disposable plastic items such as plastic bottle caps to create climate art.
Founded in 1998, and incorporated in 2007, the non-profit Army Ground Forces Association (AGFA) has been a Gateway park partner organization since 2002. AGFA is restoring, preserving and interpreting the Coast Artillery and other Army organizations and units of the World War II period at Fort Hancock and Sandy Hook Proving Ground National Historic Landmark (Sandy Hook peninsula).
AGFA members perform maintenance and restoration work, and public interpretation, in WWII-era uniforms. AGFA in partnership with the National Park Service, has substantially restored Battery Gunnison/New Peck. Restoration projects continue. Members come from all walks of life and have a shared interest in and appreciation of Fort Hancock and its depth of history and national significance.
More About Our Project Partners
Founded in 1961, the American Littoral Society promotes the study and conservation of marine life and habitat, protects the coast, and empowers people to care for the coast through advocacy, conservation, and education. When habitat is restored, our objective is not only to rebuild a dune or oyster reef, but to motivate people to invest “sweat equity” into a piece of the coast and take ownership. We don’t merely provide handouts; we lead students into the water to get their feet wet and hands muddy.
COA is the NY/NJ region’s only fulltime ocean advocacy non-profit—a coalition of over 120 organizations—using research, education and citizen action. COA protects the marine environment, improves water, closed all eight dumpsites, implements policy, and creates awareness for ocean pollution.
The Beach Sweeps program is the largest environmental volunteer event in NJ with thousands of volunteers removing and documenting debris at over 70 locations.
Fisheries Service Northeast Fisheries Science Center
The James J. Howard Marine Sciences Laboratory, located on the New Jersey shore at Sandy Hook, is a state-of-the-art marine research facility. The primary mission of the Howard Laboratory is to conduct research in ecology towards a better understanding of coastal and marine organisms and habitats and to study the impacts of natural and human-induced environmental variability in relation to fish and shellfish sustainability.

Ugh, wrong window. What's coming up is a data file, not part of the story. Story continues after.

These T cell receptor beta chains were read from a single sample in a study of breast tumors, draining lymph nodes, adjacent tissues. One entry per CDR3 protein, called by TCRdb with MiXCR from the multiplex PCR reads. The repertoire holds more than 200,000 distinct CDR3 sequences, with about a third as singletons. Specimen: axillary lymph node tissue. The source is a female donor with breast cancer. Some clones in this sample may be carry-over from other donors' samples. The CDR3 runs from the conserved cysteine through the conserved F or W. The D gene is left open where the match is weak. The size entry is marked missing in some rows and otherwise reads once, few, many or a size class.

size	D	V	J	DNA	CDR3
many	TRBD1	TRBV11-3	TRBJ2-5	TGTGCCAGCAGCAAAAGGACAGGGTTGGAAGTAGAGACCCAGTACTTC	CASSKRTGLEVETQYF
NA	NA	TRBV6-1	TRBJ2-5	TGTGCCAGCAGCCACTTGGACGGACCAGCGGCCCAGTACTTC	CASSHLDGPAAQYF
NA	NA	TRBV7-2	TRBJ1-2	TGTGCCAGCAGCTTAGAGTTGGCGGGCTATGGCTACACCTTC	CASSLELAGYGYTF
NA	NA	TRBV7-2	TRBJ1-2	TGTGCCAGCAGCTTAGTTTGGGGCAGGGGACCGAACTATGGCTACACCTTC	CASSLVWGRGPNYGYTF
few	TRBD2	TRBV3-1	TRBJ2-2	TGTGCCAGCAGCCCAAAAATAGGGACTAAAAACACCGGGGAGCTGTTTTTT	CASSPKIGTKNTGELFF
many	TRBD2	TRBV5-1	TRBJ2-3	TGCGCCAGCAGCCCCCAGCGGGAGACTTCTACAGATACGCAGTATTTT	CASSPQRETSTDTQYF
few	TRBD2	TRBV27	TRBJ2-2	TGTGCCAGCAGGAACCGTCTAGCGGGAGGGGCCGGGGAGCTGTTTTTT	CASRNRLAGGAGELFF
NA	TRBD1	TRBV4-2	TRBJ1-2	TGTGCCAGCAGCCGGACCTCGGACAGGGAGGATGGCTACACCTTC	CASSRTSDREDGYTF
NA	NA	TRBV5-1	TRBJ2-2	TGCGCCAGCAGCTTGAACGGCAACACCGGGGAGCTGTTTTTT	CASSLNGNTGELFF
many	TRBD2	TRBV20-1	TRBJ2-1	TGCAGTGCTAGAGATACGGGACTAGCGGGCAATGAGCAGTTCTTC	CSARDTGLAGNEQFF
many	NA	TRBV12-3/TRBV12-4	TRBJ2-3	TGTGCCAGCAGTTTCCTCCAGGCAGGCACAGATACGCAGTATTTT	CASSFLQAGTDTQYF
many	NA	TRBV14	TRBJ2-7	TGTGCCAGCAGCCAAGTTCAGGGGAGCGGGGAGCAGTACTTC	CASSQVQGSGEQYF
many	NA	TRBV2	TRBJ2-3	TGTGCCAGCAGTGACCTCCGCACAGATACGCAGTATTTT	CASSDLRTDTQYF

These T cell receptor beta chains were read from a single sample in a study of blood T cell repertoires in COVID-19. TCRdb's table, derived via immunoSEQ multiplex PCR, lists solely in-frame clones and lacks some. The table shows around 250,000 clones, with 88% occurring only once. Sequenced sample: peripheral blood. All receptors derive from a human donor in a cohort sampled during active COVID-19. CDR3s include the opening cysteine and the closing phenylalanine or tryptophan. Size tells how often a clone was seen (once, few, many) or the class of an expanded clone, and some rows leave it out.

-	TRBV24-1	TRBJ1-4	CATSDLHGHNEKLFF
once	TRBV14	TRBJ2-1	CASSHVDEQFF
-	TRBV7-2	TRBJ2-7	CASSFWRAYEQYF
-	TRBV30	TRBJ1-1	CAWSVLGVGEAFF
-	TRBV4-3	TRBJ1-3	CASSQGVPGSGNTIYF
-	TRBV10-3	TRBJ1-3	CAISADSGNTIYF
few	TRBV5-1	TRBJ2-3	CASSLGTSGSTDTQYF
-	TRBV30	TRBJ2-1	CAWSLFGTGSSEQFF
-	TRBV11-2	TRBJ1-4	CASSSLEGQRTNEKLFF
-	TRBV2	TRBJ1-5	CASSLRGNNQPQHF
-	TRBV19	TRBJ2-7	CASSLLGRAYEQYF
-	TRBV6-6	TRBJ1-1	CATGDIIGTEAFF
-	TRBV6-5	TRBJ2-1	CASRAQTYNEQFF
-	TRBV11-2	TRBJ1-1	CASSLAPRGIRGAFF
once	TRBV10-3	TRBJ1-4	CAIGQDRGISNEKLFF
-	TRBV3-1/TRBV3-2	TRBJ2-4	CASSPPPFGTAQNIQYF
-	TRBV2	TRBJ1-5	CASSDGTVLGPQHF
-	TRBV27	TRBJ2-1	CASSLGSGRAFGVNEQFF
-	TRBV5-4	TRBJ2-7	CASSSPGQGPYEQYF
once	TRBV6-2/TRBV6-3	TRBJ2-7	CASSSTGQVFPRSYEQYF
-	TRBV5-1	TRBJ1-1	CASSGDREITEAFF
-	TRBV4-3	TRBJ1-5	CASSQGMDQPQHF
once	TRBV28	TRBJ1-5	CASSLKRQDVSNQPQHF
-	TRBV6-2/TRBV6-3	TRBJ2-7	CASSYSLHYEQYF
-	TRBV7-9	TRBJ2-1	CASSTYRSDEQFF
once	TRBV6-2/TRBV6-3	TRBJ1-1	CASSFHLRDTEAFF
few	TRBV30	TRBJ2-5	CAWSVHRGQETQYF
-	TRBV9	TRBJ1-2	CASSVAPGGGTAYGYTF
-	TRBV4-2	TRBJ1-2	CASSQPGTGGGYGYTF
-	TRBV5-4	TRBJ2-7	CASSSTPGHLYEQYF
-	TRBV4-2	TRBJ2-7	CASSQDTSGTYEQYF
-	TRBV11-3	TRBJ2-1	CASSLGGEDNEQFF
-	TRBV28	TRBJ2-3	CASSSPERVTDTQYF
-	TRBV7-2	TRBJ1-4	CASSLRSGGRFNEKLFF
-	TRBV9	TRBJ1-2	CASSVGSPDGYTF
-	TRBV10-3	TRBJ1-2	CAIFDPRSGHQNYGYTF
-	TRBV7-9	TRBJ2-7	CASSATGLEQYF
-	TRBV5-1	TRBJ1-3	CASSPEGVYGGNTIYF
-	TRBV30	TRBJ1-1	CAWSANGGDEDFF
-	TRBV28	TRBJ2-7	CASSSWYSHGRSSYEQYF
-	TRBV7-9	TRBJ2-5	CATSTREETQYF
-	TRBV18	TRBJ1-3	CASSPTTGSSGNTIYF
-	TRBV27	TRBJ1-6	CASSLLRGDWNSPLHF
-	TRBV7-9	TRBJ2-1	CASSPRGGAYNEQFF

New Jersey Sea Grant Consortium (NJSGC)
The NJSGC is an affiliation of colleges, universities and other groups committed to advancing knowledge and stewardship of New Jersey’s marine and coastal environment through research, education and outreach.
NJSGC funds competitive research and through its outreach specialists, applies it to practical purposes. The Consortium’s education programs encourage marine literacy and environmental stewardship by offering opportunities for groups and individuals to learn about New Jersey’s marine, coastal and estuarine environments. The Consortium is part of a national network, the National Sea Grant College Program, which is celebrating its 50th this year.
Gateway National Recreation Area embraces an area known for over a century as the "Gateway to America." Covering over 26,000 acres, the park extends from Sandy Hook, New Jersey, along the south side of Staten Island to Jamaica Bay and Breezy Point in New York. Assembled from city parks, military sites, and undeveloped land, Gateway weaves together history, nature, and recreation areas to create an extraordinary national park. Congress designated Gateway National Recreation Area in 1972 as one of the first urban parks in the National Park System. Today the park showcases the importance of open space, adds to the quality of life for city residents, and preserves habitat for thousands of species of plants and animals. This connection between ecological and urban systems is a hallmark of Gateway.
Sandy Hook is a barrier beach at the northern end of the New Jerey Shore. Its location at the entrance of New York Harbor assured Sandy Hook's importance for coastal and harbor defense. For more than 200 years most of the peninsula has been a federal reserve. This military presence shaped Sandy Hook's history and assured its preservation as open space. During the summer, visitors enjoy swimming and strolling the beach. Any time of year there are opportunities for birding, fishing, hiking or discovering the park's natural resources and historic sites, including America's oldest lighthouse.